Updated: May 9, 2018
Delfim Sardo, curator of The SAAL Process: Housing in Portugal 1974-76, took me and a handful of other participants on a tour of the exhibition at the CCA, which includes photography, video, text, sketches and blueprints, as well as detailed models of the featured neighbourhoods.
As we began the tour, Sardo explained, “There’s not one SAAL, but many SAAL processes.” The CCA is spotlighting ten of these unique housing projects, out of the 170 Sardo described tens of thousands of families were involved in.
The SAAL process, Serviço Ambulatório de Apoio Local or Local Ambulatory Support Service, began in 1974 after the Portuguese revolution. Sardo expressed how Portugal had to face the problems of the fallen dictatorship, namely the poor living conditions for the working class. There was a need to build houses and deal with the “islands” of slums within the historical centres of major cities, like Porto and Lisbon.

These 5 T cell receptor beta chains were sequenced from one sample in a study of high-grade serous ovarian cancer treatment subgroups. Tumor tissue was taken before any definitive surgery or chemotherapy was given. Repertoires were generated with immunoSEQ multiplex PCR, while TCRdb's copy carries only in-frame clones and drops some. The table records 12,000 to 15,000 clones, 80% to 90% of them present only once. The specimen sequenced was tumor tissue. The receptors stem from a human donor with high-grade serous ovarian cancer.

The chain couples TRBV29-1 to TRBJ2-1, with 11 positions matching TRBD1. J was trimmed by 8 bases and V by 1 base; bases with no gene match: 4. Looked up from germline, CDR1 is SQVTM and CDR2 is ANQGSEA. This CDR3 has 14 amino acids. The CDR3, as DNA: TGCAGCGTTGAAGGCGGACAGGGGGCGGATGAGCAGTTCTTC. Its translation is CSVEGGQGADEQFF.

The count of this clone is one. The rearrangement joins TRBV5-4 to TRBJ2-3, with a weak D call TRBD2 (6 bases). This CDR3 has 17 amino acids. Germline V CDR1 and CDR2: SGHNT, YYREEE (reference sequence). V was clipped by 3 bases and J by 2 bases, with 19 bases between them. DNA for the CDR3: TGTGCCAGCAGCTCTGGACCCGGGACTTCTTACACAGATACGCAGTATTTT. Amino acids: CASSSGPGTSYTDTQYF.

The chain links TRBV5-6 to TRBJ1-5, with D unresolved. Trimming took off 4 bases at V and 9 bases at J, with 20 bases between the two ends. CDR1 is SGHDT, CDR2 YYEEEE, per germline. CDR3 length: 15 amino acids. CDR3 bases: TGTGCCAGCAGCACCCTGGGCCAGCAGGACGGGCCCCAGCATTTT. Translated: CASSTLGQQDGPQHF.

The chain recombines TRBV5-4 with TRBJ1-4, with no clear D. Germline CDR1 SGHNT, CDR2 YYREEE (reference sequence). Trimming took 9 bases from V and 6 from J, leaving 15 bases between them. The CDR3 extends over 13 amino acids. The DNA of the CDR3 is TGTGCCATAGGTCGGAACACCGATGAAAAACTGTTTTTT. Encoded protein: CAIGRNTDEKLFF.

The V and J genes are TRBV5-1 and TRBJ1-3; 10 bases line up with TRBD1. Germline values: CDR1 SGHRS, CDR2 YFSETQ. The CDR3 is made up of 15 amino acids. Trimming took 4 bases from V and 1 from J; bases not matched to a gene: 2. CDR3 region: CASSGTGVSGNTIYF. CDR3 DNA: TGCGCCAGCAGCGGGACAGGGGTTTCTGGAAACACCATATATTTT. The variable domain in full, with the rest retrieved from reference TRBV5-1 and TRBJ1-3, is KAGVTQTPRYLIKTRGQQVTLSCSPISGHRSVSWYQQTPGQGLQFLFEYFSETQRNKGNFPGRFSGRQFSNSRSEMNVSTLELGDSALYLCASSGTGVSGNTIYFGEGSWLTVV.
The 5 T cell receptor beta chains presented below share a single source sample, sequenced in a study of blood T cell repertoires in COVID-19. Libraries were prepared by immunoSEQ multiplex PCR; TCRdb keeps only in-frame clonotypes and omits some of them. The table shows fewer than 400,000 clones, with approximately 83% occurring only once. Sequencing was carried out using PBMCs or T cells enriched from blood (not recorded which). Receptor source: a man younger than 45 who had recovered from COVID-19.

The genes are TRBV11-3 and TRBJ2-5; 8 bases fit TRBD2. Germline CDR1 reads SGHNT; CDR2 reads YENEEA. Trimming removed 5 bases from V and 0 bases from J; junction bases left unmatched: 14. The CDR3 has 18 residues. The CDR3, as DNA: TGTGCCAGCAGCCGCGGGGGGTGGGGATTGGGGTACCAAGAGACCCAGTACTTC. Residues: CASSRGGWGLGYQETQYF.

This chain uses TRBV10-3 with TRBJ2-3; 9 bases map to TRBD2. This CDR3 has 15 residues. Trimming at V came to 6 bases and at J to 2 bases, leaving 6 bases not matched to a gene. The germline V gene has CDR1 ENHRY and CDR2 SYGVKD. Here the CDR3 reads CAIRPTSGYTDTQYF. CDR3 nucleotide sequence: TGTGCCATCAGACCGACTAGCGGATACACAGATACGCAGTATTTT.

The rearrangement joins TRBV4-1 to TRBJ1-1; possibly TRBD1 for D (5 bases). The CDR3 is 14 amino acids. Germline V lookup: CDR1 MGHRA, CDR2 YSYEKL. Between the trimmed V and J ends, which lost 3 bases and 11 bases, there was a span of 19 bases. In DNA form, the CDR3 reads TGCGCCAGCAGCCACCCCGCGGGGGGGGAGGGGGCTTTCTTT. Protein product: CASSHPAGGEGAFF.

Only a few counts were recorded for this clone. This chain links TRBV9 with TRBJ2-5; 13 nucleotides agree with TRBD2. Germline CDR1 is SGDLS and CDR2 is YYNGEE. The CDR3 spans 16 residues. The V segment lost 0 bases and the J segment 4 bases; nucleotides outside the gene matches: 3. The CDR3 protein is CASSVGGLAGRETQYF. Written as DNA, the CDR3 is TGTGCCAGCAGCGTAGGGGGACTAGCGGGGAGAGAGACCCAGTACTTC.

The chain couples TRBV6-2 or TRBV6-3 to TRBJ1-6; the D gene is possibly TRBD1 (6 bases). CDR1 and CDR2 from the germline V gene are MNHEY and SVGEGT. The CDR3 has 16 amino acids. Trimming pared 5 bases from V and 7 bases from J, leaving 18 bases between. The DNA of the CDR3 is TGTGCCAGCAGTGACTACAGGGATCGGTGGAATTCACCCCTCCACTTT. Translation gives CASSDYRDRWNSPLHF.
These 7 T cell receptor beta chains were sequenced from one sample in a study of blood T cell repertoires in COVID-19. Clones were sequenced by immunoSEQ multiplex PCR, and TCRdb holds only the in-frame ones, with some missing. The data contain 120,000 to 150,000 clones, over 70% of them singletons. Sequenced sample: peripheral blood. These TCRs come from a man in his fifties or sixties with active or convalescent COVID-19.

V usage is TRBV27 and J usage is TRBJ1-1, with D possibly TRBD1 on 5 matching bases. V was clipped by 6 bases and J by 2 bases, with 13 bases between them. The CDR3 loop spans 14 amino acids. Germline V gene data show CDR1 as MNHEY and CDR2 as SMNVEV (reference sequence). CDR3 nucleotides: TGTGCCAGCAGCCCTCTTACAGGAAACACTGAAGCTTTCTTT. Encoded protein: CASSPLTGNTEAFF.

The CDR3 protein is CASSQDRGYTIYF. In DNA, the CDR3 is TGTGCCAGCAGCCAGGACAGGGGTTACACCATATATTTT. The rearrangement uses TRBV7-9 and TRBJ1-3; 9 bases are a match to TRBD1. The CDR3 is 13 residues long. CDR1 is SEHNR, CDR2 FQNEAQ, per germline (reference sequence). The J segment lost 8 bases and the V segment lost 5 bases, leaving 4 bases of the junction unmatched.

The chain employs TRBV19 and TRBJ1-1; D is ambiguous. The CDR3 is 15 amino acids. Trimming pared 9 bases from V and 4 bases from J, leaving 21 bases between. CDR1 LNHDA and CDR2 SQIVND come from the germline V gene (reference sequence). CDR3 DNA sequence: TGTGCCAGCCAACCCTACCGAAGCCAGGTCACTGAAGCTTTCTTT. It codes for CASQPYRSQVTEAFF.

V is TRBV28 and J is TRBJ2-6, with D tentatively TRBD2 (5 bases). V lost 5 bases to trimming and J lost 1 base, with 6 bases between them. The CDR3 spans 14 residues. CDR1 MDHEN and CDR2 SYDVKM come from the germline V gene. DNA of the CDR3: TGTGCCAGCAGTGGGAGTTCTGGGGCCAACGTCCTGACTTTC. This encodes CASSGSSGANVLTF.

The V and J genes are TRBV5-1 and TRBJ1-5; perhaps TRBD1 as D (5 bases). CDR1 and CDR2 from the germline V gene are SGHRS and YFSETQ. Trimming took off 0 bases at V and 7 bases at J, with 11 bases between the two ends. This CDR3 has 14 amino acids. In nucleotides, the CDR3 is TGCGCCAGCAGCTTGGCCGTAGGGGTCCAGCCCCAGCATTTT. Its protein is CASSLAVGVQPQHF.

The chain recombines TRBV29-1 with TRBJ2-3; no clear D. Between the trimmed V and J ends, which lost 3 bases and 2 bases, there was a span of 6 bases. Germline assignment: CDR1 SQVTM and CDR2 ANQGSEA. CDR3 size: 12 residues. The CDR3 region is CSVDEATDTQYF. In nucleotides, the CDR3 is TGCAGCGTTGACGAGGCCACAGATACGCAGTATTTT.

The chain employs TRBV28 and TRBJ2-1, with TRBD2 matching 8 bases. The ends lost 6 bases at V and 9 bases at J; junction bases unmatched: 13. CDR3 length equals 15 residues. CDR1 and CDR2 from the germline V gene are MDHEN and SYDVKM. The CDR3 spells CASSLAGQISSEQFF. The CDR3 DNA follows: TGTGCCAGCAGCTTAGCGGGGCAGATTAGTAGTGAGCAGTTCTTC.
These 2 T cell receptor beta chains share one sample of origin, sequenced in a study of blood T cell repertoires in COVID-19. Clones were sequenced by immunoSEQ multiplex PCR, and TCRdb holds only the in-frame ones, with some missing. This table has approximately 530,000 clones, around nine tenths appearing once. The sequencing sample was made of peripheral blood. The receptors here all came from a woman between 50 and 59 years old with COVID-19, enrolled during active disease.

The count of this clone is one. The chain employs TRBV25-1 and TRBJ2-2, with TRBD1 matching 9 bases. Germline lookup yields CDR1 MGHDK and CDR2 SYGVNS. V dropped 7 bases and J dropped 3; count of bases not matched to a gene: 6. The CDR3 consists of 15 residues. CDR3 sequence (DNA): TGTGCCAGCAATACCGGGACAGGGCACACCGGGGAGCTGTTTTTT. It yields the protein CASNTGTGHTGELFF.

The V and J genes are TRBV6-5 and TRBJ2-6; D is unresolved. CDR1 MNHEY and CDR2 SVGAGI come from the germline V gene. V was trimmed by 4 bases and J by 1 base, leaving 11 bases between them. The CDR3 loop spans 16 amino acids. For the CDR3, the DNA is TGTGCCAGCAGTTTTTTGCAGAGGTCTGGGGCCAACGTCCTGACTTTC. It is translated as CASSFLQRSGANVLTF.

SAAL offered a “technical brigade” composed of architects, lawyers and social workers to these slum associations and groups in order to help them design new neighbourhoods. These brigades invested enormous amounts of work and time figuring out how to occupy what Sardo described as “empty urban spaces.” Even though these projects were not always completed or built at all, it raised important questions about community and social responsibility.
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